Updated: July 27, 2021 8:30:20 am
A British court on Monday granted a bankruptcy order against Vijay Mallya, paving the way for a consortium of Indian banks led by the State Bank of India (SBI) to pursue a worldwide freezing order to seek repayment of debt owed by the now-defunct Kingfisher Airlines.
“As at 15.42 [UK time], I adjudicate Dr Mallya bankrupt,” Chief Insolvencies and Companies Court (ICC) Judge Michael Briggs said in his ruling during a virtual hearing of the Chancery Division of the High Court here.
The Indian banks, represented by the law firm TLT LLP and barrister Marcia Shekerdemian, had argued for the bankruptcy order to be granted in favour of the Indian banks.
The 65-year-old businessman, meanwhile, remains on bail in the UK while a “confidential” legal matter, believed to be related to an asylum application, is resolved in connection with the unrelated extradition proceedings.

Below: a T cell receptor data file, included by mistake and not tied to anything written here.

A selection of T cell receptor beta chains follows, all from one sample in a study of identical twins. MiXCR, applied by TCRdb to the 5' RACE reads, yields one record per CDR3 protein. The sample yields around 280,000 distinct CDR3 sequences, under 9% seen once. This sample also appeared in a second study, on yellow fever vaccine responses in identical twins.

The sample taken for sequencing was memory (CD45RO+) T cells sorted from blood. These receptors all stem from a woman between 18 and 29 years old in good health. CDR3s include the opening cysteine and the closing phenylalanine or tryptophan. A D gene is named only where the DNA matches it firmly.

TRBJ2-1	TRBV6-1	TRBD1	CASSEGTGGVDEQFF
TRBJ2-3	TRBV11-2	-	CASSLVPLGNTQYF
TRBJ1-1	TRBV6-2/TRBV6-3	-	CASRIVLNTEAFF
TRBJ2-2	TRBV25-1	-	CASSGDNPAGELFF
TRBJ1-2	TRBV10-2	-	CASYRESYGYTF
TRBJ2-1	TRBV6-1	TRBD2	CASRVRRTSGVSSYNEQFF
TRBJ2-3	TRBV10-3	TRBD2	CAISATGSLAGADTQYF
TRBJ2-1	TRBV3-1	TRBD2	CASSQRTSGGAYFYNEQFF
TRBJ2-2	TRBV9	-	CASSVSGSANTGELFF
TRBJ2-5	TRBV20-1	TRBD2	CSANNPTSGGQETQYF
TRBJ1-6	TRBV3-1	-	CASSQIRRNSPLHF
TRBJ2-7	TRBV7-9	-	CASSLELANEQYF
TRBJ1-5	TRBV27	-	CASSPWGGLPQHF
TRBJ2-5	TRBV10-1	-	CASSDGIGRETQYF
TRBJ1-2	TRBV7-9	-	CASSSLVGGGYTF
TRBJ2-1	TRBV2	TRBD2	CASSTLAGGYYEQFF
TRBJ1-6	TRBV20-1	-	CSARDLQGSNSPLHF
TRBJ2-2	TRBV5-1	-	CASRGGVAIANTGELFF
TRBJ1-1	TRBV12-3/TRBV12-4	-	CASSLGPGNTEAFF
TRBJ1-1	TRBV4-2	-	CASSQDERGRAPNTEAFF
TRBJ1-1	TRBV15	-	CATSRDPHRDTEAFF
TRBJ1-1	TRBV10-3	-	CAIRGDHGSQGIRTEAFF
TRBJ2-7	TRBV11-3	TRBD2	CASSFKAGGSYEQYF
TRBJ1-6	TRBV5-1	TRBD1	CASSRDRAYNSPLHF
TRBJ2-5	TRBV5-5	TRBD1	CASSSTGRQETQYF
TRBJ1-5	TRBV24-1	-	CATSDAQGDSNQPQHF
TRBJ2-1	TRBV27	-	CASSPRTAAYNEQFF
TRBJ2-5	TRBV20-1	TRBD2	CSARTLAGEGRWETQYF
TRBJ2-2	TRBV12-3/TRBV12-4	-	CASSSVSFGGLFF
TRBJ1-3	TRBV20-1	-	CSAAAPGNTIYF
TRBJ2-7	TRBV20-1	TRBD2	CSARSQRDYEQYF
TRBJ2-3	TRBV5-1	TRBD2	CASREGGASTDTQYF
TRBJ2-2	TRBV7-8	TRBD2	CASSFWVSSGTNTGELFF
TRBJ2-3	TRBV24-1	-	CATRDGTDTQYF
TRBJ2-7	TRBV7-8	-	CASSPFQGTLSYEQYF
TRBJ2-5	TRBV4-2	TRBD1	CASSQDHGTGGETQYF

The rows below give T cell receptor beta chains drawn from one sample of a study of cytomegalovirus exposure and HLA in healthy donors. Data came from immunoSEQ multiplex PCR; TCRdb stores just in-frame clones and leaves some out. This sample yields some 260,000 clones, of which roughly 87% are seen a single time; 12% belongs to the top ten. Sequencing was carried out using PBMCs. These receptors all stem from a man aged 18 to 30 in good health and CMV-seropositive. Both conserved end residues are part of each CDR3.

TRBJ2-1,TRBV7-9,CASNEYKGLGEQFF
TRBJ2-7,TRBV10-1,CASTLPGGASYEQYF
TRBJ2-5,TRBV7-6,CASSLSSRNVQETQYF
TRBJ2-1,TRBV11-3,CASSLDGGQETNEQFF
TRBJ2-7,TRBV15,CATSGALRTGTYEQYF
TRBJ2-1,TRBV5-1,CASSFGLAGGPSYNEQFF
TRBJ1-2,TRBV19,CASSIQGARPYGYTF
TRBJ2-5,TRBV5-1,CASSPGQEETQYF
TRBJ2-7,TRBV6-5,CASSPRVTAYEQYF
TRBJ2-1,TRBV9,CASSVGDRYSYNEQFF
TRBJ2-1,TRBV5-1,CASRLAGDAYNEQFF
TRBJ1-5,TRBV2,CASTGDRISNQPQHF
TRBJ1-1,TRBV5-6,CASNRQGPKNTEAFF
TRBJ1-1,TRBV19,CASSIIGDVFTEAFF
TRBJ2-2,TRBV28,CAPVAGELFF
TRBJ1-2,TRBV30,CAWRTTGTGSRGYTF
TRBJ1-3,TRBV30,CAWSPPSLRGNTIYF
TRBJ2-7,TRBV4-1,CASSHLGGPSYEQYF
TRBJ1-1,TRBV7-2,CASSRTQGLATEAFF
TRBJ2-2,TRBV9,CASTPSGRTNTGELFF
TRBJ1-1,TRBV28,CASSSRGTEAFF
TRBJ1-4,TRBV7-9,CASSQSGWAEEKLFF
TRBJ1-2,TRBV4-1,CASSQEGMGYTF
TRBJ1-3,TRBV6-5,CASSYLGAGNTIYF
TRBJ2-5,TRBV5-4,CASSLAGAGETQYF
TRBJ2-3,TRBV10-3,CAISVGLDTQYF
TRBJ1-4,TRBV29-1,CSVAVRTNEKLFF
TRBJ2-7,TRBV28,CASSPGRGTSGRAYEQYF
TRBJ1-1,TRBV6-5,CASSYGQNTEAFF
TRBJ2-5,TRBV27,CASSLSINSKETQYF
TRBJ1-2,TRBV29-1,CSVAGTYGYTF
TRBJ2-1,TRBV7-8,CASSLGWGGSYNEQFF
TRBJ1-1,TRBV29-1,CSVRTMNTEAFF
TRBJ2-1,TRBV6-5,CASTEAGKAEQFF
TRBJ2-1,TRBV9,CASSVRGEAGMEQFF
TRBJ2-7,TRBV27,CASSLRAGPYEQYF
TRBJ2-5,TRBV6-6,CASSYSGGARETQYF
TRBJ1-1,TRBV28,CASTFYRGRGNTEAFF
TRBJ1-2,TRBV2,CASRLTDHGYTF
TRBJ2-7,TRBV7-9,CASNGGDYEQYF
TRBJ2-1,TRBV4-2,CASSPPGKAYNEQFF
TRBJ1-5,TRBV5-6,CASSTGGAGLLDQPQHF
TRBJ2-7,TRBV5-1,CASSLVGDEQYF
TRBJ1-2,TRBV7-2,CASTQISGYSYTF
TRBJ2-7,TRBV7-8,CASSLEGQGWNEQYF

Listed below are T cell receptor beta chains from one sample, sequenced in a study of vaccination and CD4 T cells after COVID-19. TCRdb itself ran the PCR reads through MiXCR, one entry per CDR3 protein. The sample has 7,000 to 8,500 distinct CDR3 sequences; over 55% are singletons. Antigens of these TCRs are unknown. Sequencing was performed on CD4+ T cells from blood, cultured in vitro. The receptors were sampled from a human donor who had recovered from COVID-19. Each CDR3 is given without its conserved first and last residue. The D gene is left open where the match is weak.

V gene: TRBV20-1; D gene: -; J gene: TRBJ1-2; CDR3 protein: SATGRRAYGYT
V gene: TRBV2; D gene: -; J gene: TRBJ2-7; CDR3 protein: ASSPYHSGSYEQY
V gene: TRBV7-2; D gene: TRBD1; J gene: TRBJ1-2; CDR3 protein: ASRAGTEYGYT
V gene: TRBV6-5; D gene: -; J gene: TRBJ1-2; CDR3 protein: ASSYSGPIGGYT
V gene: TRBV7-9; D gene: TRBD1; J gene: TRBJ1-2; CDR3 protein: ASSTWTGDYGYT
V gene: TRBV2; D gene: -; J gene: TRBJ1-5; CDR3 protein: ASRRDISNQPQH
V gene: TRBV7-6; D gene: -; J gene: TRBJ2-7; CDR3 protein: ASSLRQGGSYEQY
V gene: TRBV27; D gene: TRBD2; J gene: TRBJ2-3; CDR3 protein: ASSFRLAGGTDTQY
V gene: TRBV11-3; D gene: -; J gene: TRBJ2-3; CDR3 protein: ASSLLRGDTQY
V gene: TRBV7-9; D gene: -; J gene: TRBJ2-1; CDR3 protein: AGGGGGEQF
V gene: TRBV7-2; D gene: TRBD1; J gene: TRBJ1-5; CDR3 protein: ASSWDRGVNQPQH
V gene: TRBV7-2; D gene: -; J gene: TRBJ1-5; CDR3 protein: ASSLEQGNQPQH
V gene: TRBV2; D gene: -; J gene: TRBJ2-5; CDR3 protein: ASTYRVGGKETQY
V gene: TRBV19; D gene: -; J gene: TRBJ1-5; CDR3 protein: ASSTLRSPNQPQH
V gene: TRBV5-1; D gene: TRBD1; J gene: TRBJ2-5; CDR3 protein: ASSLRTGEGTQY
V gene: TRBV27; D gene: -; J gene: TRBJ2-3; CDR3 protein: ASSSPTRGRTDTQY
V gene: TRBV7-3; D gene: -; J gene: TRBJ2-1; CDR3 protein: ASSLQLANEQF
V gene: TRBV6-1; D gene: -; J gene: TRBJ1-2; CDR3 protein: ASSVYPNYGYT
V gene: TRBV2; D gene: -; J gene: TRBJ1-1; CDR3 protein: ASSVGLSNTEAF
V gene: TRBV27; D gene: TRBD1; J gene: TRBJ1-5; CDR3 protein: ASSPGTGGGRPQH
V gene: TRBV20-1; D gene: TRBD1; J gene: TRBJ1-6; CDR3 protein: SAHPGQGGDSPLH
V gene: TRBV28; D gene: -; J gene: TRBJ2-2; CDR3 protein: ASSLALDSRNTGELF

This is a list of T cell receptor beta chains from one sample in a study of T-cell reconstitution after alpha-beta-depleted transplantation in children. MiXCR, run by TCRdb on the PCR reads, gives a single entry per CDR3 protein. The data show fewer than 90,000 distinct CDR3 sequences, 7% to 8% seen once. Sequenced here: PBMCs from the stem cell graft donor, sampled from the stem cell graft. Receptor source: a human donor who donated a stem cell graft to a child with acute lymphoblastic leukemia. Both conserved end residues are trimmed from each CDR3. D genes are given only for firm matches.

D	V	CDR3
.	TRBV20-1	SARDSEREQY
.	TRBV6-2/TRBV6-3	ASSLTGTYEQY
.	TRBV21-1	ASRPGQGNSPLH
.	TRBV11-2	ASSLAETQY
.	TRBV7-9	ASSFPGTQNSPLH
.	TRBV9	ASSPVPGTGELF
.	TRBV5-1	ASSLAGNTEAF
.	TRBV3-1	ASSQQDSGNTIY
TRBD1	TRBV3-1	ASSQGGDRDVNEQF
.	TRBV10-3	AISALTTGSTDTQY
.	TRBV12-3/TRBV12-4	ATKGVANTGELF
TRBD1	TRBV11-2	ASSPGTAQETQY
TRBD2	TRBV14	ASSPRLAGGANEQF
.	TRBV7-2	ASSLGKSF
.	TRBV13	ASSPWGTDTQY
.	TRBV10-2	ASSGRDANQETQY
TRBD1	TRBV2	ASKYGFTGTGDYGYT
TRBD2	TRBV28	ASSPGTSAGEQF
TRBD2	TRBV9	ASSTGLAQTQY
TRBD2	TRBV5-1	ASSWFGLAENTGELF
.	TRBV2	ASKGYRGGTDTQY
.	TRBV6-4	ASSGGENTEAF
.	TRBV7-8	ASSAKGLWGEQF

His barrister, Philip Marshall, sought a stay as well as an adjournment of the order while legal challenges remain ongoing in the Indian courts.
However, the requests were turned down by the judge who concluded that there was “insufficient evidence” that the debt will be paid back to the petitioners in full within a reasonable period of time. He also put forward an application seeking permission to appeal against the bankruptcy order, which Judge Briggs refused as there was no “real prospect of success” of an appeal.
The petitioners were made up of SBI-led consortium of 13 Indian banks, including Bank of Baroda, Corporation bank, Federal Bank Ltd, IDBI Bank, Indian Overseas Bank, Jammu & Kashmir Bank, Punjab & Sind Bank, Punjab National Bank, State Bank of Mysore, UCO Bank, United Bank of India and JM Financial Asset Reconstruction Co. Pvt Ltd as well as an additional creditor, had been pursuing a bankruptcy order in the UK in relation to a judgment debt which stands at over GBP 1 billion.
Mallya’s legal team contended that the debt remains disputed and that the ongoing proceedings in India inhibited a bankruptcy order being made in the UK.
The debt in question comprises principal and interest, plus compound interest at a rate of 11.5 per cent per annum from 25 June 2013. Mallya has made applications in India to contest the compound interest charge.
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